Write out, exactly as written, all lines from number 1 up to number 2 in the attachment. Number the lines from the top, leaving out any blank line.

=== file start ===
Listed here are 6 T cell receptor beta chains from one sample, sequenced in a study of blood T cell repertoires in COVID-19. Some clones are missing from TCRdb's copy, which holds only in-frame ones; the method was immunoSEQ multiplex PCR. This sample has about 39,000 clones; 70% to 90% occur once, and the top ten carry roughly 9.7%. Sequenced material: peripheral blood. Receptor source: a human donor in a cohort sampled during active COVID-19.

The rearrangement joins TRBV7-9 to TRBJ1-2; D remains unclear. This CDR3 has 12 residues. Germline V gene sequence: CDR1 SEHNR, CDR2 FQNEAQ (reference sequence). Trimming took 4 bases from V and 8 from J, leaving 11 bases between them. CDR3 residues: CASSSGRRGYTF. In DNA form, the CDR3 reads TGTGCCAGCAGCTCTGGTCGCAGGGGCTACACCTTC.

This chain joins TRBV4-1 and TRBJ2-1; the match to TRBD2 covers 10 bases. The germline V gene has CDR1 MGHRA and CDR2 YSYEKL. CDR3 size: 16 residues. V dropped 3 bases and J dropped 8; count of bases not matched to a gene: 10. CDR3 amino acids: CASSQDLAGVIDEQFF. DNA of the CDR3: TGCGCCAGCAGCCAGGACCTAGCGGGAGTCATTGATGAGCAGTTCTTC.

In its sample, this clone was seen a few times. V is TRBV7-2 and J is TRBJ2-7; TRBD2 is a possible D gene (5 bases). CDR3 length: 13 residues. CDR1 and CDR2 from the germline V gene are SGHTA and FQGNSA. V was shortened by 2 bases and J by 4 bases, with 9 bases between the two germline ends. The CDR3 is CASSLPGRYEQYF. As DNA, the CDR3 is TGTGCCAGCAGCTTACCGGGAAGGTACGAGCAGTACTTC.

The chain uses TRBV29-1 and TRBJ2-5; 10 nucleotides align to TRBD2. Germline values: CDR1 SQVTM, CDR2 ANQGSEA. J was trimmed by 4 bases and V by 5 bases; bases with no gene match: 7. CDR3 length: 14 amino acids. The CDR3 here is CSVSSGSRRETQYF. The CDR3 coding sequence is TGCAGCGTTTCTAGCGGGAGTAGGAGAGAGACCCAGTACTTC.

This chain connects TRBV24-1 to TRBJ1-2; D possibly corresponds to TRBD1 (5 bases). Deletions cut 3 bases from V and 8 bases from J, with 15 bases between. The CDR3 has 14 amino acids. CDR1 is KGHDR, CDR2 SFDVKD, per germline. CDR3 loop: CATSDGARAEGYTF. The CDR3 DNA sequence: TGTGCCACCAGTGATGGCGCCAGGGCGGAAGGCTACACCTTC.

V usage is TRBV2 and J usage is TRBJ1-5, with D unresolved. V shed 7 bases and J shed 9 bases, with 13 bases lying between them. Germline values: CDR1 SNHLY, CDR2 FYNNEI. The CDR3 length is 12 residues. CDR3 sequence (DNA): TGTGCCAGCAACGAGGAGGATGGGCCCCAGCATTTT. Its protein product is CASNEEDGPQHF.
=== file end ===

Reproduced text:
Listed here are 6 T cell receptor beta chains from one sample, sequenced in a study of blood T cell repertoires in COVID-19. Some clones are missing from TCRdb's copy, which holds only in-frame ones; the method was immunoSEQ multiplex PCR. This sample has about 39,000 clones; 70% to 90% occur once, and the top ten carry roughly 9.7%. Sequenced material: peripheral blood. Receptor source: a human donor in a cohort sampled during active COVID-19.

The rearrangement joins TRBV7-9 to TRBJ1-2; D remains unclear. This CDR3 has 12 residues. Germline V gene sequence: CDR1 SEHNR, CDR2 FQNEAQ (reference sequence). Trimming took 4 bases from V and 8 from J, leaving 11 bases between them. CDR3 residues: CASSSGRRGYTF. In DNA form, the CDR3 reads TGTGCCAGCAGCTCTGGTCGCAGGGGCTACACCTTC.